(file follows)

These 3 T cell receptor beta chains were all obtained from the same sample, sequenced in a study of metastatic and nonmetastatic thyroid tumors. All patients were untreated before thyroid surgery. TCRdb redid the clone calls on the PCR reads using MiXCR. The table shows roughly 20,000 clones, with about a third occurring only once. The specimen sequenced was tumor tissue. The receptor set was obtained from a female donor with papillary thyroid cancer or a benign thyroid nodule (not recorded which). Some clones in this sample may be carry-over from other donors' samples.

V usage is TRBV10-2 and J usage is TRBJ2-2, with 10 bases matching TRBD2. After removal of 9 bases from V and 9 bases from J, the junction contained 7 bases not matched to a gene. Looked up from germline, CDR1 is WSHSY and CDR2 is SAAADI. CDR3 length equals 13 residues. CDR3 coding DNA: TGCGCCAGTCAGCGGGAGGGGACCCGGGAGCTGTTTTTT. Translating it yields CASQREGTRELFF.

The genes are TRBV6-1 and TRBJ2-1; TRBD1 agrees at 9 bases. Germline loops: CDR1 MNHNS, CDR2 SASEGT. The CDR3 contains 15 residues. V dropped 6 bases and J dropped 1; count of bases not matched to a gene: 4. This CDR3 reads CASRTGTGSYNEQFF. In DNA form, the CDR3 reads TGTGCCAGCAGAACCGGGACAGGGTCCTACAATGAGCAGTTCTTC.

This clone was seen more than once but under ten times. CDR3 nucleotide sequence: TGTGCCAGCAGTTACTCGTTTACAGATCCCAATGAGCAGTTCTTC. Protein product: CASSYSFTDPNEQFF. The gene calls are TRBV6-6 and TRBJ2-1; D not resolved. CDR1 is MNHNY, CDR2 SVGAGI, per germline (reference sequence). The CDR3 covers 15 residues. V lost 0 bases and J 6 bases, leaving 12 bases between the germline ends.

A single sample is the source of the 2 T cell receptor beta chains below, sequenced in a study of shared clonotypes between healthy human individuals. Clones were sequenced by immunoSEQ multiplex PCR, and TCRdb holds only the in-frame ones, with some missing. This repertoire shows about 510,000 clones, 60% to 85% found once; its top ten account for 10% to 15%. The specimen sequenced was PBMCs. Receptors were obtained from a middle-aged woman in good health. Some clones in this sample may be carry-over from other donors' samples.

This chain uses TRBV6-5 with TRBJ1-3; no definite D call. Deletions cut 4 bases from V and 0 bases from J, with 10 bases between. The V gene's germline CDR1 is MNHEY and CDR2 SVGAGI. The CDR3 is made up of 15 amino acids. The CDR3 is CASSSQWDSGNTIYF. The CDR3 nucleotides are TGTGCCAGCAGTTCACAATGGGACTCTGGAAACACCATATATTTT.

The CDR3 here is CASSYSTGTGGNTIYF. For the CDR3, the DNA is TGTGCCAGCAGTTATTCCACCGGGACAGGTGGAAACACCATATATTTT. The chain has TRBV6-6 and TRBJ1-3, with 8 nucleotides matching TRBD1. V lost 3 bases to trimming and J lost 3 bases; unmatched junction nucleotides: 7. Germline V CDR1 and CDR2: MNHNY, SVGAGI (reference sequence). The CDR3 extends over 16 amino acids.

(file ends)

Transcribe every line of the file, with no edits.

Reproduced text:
These 3 T cell receptor beta chains were all obtained from the same sample, sequenced in a study of metastatic and nonmetastatic thyroid tumors. All patients were untreated before thyroid surgery. TCRdb redid the clone calls on the PCR reads using MiXCR. The table shows roughly 20,000 clones, with about a third occurring only once. The specimen sequenced was tumor tissue. The receptor set was obtained from a female donor with papillary thyroid cancer or a benign thyroid nodule (not recorded which). Some clones in this sample may be carry-over from other donors' samples.

V usage is TRBV10-2 and J usage is TRBJ2-2, with 10 bases matching TRBD2. After removal of 9 bases from V and 9 bases from J, the junction contained 7 bases not matched to a gene. Looked up from germline, CDR1 is WSHSY and CDR2 is SAAADI. CDR3 length equals 13 residues. CDR3 coding DNA: TGCGCCAGTCAGCGGGAGGGGACCCGGGAGCTGTTTTTT. Translating it yields CASQREGTRELFF.

The genes are TRBV6-1 and TRBJ2-1; TRBD1 agrees at 9 bases. Germline loops: CDR1 MNHNS, CDR2 SASEGT. The CDR3 contains 15 residues. V dropped 6 bases and J dropped 1; count of bases not matched to a gene: 4. This CDR3 reads CASRTGTGSYNEQFF. In DNA form, the CDR3 reads TGTGCCAGCAGAACCGGGACAGGGTCCTACAATGAGCAGTTCTTC.

This clone was seen more than once but under ten times. CDR3 nucleotide sequence: TGTGCCAGCAGTTACTCGTTTACAGATCCCAATGAGCAGTTCTTC. Protein product: CASSYSFTDPNEQFF. The gene calls are TRBV6-6 and TRBJ2-1; D not resolved. CDR1 is MNHNY, CDR2 SVGAGI, per germline (reference sequence). The CDR3 covers 15 residues. V lost 0 bases and J 6 bases, leaving 12 bases between the germline ends.

A single sample is the source of the 2 T cell receptor beta chains below, sequenced in a study of shared clonotypes between healthy human individuals. Clones were sequenced by immunoSEQ multiplex PCR, and TCRdb holds only the in-frame ones, with some missing. This repertoire shows about 510,000 clones, 60% to 85% found once; its top ten account for 10% to 15%. The specimen sequenced was PBMCs. Receptors were obtained from a middle-aged woman in good health. Some clones in this sample may be carry-over from other donors' samples.

This chain uses TRBV6-5 with TRBJ1-3; no definite D call. Deletions cut 4 bases from V and 0 bases from J, with 10 bases between. The V gene's germline CDR1 is MNHEY and CDR2 SVGAGI. The CDR3 is made up of 15 amino acids. The CDR3 is CASSSQWDSGNTIYF. The CDR3 nucleotides are TGTGCCAGCAGTTCACAATGGGACTCTGGAAACACCATATATTTT.

The CDR3 here is CASSYSTGTGGNTIYF. For the CDR3, the DNA is TGTGCCAGCAGTTATTCCACCGGGACAGGTGGAAACACCATATATTTT. The chain has TRBV6-6 and TRBJ1-3, with 8 nucleotides matching TRBD1. V lost 3 bases to trimming and J lost 3 bases; unmatched junction nucleotides: 7. Germline V CDR1 and CDR2: MNHNY, SVGAGI (reference sequence). The CDR3 extends over 16 amino acids.